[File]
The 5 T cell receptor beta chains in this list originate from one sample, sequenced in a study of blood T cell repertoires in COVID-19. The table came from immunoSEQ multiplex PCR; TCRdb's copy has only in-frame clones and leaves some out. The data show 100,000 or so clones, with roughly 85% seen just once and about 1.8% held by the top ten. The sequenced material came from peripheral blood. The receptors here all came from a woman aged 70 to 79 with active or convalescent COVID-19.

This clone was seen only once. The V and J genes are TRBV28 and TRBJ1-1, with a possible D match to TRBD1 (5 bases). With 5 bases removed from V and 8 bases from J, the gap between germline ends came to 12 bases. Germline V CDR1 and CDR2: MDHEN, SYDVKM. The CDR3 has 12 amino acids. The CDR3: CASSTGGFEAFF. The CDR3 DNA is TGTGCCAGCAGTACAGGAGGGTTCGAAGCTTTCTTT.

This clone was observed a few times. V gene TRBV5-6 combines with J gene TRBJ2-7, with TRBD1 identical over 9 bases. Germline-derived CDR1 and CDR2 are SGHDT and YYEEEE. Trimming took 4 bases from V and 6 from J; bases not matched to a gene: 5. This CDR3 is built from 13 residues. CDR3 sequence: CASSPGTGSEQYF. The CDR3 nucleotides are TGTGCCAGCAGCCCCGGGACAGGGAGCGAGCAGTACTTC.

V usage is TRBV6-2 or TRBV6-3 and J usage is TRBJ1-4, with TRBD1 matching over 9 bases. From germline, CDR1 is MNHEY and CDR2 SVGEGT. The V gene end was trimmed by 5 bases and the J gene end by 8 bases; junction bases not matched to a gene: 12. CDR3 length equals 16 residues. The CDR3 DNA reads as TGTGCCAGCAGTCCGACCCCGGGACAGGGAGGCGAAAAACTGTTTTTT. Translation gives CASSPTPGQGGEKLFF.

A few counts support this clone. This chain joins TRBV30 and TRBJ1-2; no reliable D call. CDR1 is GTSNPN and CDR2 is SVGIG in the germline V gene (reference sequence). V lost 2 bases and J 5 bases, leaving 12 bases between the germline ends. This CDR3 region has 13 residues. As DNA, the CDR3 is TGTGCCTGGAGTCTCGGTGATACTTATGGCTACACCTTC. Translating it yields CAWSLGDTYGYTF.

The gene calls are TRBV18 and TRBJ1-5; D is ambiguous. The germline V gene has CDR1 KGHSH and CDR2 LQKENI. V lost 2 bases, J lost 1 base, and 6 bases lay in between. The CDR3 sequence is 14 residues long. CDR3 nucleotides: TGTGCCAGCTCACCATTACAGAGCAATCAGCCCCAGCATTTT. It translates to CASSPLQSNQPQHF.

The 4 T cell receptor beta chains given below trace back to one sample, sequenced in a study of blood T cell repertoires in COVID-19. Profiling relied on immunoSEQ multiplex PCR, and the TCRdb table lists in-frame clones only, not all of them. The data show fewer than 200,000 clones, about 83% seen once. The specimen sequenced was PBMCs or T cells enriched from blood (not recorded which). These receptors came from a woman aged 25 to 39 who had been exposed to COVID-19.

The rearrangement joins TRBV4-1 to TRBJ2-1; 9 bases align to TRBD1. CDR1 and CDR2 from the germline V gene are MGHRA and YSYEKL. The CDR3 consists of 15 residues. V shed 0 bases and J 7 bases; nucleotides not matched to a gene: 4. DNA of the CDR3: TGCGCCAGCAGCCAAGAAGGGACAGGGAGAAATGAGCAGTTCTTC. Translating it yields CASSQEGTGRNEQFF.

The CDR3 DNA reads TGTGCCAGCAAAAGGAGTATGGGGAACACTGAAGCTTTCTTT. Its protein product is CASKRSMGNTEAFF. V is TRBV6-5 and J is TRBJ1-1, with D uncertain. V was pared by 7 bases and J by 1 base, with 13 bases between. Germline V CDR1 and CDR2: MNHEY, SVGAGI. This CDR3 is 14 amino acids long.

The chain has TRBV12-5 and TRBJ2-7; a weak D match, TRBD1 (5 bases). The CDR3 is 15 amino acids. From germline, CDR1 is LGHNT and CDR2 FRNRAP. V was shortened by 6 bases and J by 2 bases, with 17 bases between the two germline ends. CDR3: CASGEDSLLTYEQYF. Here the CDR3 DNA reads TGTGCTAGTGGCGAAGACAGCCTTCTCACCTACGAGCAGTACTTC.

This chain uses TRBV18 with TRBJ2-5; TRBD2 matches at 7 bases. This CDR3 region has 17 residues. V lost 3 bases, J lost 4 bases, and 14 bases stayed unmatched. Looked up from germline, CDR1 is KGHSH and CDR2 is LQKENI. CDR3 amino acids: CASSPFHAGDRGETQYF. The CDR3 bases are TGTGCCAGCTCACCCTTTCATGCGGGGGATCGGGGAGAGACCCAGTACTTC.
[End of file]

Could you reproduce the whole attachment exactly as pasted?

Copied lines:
The 5 T cell receptor beta chains in this list originate from one sample, sequenced in a study of blood T cell repertoires in COVID-19. The table came from immunoSEQ multiplex PCR; TCRdb's copy has only in-frame clones and leaves some out. The data show 100,000 or so clones, with roughly 85% seen just once and about 1.8% held by the top ten. The sequenced material came from peripheral blood. The receptors here all came from a woman aged 70 to 79 with active or convalescent COVID-19.

This clone was seen only once. The V and J genes are TRBV28 and TRBJ1-1, with a possible D match to TRBD1 (5 bases). With 5 bases removed from V and 8 bases from J, the gap between germline ends came to 12 bases. Germline V CDR1 and CDR2: MDHEN, SYDVKM. The CDR3 has 12 amino acids. The CDR3: CASSTGGFEAFF. The CDR3 DNA is TGTGCCAGCAGTACAGGAGGGTTCGAAGCTTTCTTT.

This clone was observed a few times. V gene TRBV5-6 combines with J gene TRBJ2-7, with TRBD1 identical over 9 bases. Germline-derived CDR1 and CDR2 are SGHDT and YYEEEE. Trimming took 4 bases from V and 6 from J; bases not matched to a gene: 5. This CDR3 is built from 13 residues. CDR3 sequence: CASSPGTGSEQYF. The CDR3 nucleotides are TGTGCCAGCAGCCCCGGGACAGGGAGCGAGCAGTACTTC.

V usage is TRBV6-2 or TRBV6-3 and J usage is TRBJ1-4, with TRBD1 matching over 9 bases. From germline, CDR1 is MNHEY and CDR2 SVGEGT. The V gene end was trimmed by 5 bases and the J gene end by 8 bases; junction bases not matched to a gene: 12. CDR3 length equals 16 residues. The CDR3 DNA reads as TGTGCCAGCAGTCCGACCCCGGGACAGGGAGGCGAAAAACTGTTTTTT. Translation gives CASSPTPGQGGEKLFF.

A few counts support this clone. This chain joins TRBV30 and TRBJ1-2; no reliable D call. CDR1 is GTSNPN and CDR2 is SVGIG in the germline V gene (reference sequence). V lost 2 bases and J 5 bases, leaving 12 bases between the germline ends. This CDR3 region has 13 residues. As DNA, the CDR3 is TGTGCCTGGAGTCTCGGTGATACTTATGGCTACACCTTC. Translating it yields CAWSLGDTYGYTF.

The gene calls are TRBV18 and TRBJ1-5; D is ambiguous. The germline V gene has CDR1 KGHSH and CDR2 LQKENI. V lost 2 bases, J lost 1 base, and 6 bases lay in between. The CDR3 sequence is 14 residues long. CDR3 nucleotides: TGTGCCAGCTCACCATTACAGAGCAATCAGCCCCAGCATTTT. It translates to CASSPLQSNQPQHF.

The 4 T cell receptor beta chains given below trace back to one sample, sequenced in a study of blood T cell repertoires in COVID-19. Profiling relied on immunoSEQ multiplex PCR, and the TCRdb table lists in-frame clones only, not all of them. The data show fewer than 200,000 clones, about 83% seen once. The specimen sequenced was PBMCs or T cells enriched from blood (not recorded which). These receptors came from a woman aged 25 to 39 who had been exposed to COVID-19.

The rearrangement joins TRBV4-1 to TRBJ2-1; 9 bases align to TRBD1. CDR1 and CDR2 from the germline V gene are MGHRA and YSYEKL. The CDR3 consists of 15 residues. V shed 0 bases and J 7 bases; nucleotides not matched to a gene: 4. DNA of the CDR3: TGCGCCAGCAGCCAAGAAGGGACAGGGAGAAATGAGCAGTTCTTC. Translating it yields CASSQEGTGRNEQFF.

The CDR3 DNA reads TGTGCCAGCAAAAGGAGTATGGGGAACACTGAAGCTTTCTTT. Its protein product is CASKRSMGNTEAFF. V is TRBV6-5 and J is TRBJ1-1, with D uncertain. V was pared by 7 bases and J by 1 base, with 13 bases between. Germline V CDR1 and CDR2: MNHEY, SVGAGI. This CDR3 is 14 amino acids long.

The chain has TRBV12-5 and TRBJ2-7; a weak D match, TRBD1 (5 bases). The CDR3 is 15 amino acids. From germline, CDR1 is LGHNT and CDR2 FRNRAP. V was shortened by 6 bases and J by 2 bases, with 17 bases between the two germline ends. CDR3: CASGEDSLLTYEQYF. Here the CDR3 DNA reads TGTGCTAGTGGCGAAGACAGCCTTCTCACCTACGAGCAGTACTTC.

This chain uses TRBV18 with TRBJ2-5; TRBD2 matches at 7 bases. This CDR3 region has 17 residues. V lost 3 bases, J lost 4 bases, and 14 bases stayed unmatched. Looked up from germline, CDR1 is KGHSH and CDR2 is LQKENI. CDR3 amino acids: CASSPFHAGDRGETQYF. The CDR3 bases are TGTGCCAGCTCACCCTTTCATGCGGGGGATCGGGGAGAGACCCAGTACTTC.